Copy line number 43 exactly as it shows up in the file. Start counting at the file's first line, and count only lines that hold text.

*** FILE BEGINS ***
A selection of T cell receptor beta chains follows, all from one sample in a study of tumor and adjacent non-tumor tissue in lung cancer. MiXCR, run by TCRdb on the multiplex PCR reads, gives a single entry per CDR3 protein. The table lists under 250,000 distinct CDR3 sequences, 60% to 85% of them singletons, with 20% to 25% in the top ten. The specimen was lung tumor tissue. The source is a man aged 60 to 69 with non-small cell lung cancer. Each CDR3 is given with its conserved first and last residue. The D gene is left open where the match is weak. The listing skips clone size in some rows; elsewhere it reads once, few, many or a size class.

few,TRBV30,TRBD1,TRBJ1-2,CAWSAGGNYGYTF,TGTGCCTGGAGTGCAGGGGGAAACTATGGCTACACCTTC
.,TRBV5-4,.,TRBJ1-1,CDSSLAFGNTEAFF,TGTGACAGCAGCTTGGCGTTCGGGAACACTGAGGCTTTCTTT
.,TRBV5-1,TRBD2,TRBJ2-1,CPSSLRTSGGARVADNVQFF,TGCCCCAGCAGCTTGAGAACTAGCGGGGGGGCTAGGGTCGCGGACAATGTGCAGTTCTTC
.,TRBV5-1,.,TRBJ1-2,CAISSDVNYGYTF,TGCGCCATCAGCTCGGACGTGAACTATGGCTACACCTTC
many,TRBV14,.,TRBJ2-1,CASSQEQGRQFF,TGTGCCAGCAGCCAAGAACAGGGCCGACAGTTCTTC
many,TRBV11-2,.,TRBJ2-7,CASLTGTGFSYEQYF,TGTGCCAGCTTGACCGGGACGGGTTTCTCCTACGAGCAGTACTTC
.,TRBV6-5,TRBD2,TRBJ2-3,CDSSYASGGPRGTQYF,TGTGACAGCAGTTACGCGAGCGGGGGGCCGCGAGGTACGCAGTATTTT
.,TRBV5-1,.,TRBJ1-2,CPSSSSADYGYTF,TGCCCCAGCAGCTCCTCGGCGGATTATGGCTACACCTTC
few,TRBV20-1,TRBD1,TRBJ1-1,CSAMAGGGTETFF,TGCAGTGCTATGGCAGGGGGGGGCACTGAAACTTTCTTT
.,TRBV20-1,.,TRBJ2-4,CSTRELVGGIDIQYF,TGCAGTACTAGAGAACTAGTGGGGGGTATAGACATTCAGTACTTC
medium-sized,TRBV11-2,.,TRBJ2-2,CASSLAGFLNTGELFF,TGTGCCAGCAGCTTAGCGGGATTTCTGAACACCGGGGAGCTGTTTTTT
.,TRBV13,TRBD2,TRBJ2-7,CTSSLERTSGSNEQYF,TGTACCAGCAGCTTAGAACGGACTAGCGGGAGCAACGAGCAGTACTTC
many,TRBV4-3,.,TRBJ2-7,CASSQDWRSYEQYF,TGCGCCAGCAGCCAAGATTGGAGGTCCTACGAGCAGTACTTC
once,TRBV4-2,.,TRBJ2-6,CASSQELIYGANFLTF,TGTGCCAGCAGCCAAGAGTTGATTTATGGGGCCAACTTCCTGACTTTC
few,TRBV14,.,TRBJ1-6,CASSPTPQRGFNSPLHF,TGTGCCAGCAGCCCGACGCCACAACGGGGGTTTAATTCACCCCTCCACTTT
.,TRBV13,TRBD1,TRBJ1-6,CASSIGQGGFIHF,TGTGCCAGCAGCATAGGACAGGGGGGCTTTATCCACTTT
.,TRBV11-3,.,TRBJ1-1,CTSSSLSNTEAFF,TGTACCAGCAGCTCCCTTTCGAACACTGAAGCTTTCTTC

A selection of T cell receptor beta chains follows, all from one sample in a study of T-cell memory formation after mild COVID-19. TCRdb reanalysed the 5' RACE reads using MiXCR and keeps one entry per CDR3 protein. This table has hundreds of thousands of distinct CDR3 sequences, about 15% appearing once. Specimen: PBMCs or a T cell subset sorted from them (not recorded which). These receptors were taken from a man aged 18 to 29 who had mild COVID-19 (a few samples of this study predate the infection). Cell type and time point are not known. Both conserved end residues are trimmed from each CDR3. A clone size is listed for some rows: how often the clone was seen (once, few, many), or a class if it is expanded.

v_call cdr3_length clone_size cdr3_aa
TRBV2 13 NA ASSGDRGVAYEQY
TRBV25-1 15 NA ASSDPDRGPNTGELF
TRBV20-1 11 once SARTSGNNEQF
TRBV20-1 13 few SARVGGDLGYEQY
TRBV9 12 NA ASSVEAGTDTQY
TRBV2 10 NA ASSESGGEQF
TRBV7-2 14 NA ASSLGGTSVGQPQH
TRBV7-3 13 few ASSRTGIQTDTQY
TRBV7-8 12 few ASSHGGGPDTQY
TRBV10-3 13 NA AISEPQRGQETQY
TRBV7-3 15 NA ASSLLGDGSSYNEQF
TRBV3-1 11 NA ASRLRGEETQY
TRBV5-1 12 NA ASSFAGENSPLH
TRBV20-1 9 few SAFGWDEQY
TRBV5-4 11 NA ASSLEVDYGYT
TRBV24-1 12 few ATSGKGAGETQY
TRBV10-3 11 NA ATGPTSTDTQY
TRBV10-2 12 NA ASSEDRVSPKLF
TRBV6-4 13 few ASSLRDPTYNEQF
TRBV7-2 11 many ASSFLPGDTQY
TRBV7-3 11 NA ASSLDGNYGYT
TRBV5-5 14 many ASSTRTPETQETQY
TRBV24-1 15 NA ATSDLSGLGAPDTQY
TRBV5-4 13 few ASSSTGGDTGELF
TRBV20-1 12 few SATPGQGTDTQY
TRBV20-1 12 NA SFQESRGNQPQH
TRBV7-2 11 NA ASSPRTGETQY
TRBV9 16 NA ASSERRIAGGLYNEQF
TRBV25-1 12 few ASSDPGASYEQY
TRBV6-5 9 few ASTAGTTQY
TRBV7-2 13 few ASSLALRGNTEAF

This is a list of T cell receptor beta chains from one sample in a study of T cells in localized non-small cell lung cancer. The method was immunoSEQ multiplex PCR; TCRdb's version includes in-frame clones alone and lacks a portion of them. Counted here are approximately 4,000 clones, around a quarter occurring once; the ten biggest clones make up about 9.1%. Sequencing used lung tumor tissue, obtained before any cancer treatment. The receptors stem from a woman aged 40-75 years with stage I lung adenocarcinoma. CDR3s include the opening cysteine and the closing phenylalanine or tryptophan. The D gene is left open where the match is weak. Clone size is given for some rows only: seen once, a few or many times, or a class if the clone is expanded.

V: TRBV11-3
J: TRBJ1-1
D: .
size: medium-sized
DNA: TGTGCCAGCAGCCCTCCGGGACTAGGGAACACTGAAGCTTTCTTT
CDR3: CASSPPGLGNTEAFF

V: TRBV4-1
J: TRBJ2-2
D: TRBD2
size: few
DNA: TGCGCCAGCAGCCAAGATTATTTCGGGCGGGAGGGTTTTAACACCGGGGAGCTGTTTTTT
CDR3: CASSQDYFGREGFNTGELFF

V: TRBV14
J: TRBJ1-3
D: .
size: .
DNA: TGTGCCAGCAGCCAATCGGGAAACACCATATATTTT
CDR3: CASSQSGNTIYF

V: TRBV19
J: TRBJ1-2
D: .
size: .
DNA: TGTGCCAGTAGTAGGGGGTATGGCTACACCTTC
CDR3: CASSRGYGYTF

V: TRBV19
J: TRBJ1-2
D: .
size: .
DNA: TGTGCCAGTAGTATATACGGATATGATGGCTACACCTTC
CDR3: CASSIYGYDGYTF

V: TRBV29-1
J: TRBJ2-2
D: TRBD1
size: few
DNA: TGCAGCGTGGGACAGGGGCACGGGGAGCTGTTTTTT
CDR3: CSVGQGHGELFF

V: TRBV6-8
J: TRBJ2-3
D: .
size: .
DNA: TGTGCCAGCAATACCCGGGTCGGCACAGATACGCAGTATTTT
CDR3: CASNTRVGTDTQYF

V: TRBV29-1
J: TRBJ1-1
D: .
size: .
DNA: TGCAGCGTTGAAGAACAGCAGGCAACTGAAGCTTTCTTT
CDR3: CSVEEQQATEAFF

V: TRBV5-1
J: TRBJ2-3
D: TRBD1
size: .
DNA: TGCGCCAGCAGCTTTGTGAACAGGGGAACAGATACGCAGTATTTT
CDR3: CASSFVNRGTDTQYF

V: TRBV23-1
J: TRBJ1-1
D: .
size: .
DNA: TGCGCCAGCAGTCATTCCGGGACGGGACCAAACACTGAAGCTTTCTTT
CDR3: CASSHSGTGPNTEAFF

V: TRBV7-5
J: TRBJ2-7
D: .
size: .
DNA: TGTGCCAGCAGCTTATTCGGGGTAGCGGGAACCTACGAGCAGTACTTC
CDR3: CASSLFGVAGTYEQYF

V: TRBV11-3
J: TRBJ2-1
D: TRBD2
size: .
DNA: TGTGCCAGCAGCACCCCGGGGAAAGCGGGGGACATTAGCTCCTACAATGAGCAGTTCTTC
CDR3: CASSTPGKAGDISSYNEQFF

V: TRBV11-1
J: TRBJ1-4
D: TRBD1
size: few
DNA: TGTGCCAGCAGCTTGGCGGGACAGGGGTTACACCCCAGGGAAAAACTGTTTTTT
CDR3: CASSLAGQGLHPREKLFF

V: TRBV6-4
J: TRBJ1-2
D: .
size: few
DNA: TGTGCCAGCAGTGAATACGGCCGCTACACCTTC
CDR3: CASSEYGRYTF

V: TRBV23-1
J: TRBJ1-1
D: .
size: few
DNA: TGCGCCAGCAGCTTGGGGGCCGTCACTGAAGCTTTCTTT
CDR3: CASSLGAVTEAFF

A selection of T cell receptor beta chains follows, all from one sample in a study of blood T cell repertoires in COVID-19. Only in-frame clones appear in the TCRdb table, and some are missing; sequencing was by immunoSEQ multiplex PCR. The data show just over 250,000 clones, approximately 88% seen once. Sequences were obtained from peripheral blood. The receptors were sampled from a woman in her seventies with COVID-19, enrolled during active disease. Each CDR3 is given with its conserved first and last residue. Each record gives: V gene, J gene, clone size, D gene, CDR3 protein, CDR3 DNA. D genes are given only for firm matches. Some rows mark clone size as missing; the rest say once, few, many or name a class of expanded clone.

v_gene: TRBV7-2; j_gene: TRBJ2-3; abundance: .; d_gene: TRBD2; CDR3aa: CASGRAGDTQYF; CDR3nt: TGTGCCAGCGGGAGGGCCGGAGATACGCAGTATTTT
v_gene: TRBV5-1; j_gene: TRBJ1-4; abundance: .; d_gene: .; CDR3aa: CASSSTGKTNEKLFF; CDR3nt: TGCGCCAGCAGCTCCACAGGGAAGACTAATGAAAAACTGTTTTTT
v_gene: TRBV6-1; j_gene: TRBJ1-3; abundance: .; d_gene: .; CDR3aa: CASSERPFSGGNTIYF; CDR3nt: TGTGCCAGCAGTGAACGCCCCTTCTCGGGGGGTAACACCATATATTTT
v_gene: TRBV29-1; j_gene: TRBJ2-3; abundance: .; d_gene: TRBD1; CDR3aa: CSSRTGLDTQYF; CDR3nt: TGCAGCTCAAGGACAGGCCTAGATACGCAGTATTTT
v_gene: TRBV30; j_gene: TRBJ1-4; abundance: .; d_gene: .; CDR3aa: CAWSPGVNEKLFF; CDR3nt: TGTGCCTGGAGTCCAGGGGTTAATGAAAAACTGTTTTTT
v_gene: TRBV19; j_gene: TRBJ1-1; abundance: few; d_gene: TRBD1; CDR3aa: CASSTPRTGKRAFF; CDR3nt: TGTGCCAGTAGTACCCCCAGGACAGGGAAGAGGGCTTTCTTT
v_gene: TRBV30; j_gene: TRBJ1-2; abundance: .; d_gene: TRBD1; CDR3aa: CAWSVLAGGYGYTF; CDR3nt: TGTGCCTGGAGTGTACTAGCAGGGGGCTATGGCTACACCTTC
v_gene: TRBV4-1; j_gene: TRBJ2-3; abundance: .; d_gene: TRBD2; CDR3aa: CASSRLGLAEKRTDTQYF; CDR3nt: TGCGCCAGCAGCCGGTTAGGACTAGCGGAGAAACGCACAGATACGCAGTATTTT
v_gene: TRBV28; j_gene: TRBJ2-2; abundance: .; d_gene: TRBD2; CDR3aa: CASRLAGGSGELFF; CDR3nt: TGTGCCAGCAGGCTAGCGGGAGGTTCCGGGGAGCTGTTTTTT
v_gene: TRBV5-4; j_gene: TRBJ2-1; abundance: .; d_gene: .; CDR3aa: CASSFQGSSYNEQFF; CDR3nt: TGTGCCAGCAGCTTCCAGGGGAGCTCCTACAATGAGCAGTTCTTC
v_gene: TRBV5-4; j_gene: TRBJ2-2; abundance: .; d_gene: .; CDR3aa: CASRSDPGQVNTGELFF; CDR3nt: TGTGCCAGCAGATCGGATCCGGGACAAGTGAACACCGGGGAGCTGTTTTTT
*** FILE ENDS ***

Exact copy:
TRBV24-1 15 NA ATSDLSGLGAPDTQY